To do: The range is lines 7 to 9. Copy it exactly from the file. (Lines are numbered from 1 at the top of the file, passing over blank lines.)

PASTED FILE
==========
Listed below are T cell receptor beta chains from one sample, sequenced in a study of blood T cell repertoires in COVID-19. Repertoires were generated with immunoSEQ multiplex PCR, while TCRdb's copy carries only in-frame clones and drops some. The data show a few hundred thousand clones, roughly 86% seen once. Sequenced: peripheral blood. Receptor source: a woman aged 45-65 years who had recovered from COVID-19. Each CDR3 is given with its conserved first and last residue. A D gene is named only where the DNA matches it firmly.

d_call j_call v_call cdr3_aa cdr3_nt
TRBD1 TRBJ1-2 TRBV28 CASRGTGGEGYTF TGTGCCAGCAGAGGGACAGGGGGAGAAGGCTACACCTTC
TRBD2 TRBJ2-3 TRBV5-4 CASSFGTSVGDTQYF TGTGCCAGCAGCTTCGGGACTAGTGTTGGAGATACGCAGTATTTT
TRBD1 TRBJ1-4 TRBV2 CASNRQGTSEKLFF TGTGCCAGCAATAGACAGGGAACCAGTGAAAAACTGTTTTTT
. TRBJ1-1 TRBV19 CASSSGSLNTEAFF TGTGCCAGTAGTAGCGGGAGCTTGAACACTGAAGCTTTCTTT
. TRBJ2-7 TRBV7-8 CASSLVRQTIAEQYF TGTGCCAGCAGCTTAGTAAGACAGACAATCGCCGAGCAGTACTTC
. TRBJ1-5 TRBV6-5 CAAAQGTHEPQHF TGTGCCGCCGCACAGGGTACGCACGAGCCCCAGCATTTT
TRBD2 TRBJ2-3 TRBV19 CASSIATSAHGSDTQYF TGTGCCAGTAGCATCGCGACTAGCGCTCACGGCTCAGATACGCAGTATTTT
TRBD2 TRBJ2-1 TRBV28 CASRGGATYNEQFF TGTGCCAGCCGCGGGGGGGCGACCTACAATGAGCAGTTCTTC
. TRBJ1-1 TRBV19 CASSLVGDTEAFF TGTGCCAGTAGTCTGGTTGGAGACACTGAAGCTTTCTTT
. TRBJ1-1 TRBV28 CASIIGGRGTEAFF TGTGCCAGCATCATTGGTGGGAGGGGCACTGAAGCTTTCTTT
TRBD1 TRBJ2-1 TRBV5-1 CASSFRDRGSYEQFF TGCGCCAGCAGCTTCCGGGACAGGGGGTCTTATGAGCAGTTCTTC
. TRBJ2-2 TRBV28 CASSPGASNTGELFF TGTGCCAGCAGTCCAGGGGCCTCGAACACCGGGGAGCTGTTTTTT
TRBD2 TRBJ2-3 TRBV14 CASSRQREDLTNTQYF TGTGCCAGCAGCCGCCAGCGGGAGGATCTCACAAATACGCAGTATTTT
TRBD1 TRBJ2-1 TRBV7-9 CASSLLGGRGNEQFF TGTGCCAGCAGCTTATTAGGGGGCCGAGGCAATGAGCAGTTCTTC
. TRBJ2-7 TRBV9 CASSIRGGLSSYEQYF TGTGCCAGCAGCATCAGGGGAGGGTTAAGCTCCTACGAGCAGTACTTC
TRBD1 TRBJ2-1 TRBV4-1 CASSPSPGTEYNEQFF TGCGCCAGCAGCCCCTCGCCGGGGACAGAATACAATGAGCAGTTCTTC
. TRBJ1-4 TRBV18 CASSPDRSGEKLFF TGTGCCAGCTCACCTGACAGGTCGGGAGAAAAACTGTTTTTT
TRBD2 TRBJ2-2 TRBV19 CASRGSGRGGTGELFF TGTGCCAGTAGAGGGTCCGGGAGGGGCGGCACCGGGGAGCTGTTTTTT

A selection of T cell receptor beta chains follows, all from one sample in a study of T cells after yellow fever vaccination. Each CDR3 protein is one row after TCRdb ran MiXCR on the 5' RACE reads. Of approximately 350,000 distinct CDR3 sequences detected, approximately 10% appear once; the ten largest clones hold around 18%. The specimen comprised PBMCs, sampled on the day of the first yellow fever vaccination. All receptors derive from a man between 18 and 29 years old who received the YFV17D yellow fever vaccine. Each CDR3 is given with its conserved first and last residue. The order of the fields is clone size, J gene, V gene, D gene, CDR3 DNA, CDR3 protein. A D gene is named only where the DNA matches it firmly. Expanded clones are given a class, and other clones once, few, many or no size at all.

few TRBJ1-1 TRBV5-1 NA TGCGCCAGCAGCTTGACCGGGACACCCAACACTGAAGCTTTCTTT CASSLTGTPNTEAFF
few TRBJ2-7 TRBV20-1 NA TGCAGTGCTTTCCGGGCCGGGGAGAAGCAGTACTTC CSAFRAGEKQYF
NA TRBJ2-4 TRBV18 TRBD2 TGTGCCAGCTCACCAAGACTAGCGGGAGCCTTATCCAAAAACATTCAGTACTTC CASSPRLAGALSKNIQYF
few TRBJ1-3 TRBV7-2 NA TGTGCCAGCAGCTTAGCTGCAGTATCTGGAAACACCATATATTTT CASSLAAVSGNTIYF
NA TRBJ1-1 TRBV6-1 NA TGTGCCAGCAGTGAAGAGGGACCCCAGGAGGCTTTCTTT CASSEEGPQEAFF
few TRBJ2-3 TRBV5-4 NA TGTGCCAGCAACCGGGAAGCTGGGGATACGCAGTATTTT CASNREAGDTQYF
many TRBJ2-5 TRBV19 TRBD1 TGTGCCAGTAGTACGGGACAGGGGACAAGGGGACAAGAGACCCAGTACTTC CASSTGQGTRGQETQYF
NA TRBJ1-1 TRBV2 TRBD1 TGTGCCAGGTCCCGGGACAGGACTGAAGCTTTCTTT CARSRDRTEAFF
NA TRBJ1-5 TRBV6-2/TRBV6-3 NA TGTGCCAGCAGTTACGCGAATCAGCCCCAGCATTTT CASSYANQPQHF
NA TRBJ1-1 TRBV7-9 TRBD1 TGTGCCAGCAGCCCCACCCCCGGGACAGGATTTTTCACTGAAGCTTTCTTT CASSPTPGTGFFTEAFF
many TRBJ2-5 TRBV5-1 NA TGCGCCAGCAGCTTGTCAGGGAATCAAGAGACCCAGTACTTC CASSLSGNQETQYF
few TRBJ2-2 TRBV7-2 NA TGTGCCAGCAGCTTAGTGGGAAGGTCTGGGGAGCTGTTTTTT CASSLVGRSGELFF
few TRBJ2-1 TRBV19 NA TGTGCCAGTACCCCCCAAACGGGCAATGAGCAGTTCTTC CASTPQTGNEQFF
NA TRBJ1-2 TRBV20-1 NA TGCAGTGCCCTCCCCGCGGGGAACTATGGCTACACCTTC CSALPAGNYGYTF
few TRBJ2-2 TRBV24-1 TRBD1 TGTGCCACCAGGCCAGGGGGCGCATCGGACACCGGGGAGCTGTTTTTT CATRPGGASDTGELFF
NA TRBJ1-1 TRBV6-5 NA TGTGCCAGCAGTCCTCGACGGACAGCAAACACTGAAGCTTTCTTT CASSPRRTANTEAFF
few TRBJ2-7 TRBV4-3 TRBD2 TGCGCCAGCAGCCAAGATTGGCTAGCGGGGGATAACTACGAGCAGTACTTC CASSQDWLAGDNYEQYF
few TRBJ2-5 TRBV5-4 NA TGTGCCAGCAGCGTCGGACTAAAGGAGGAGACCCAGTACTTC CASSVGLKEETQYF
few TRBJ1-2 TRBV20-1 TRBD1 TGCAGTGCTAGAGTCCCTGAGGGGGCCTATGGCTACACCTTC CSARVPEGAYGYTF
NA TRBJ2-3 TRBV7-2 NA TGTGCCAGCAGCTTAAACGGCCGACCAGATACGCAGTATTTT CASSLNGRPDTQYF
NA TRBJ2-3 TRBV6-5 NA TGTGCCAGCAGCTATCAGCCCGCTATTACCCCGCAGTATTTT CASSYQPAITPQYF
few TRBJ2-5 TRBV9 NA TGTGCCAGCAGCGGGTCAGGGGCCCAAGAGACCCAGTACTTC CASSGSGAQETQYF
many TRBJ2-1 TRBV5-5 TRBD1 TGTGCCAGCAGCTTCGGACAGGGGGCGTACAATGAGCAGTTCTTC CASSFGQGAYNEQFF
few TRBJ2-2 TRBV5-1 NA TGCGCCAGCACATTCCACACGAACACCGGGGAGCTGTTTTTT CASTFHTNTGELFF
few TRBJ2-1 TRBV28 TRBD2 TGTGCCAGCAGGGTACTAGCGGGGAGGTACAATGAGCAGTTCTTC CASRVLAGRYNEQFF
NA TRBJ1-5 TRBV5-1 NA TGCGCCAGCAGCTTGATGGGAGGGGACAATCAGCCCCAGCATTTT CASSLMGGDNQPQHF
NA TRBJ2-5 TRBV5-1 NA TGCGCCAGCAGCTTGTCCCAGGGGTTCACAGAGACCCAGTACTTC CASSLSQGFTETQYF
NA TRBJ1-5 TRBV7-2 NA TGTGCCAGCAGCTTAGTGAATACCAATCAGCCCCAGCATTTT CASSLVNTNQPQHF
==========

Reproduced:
. TRBJ2-7 TRBV7-8 CASSLVRQTIAEQYF TGTGCCAGCAGCTTAGTAAGACAGACAATCGCCGAGCAGTACTTC
. TRBJ1-5 TRBV6-5 CAAAQGTHEPQHF TGTGCCGCCGCACAGGGTACGCACGAGCCCCAGCATTTT
TRBD2 TRBJ2-3 TRBV19 CASSIATSAHGSDTQYF TGTGCCAGTAGCATCGCGACTAGCGCTCACGGCTCAGATACGCAGTATTTT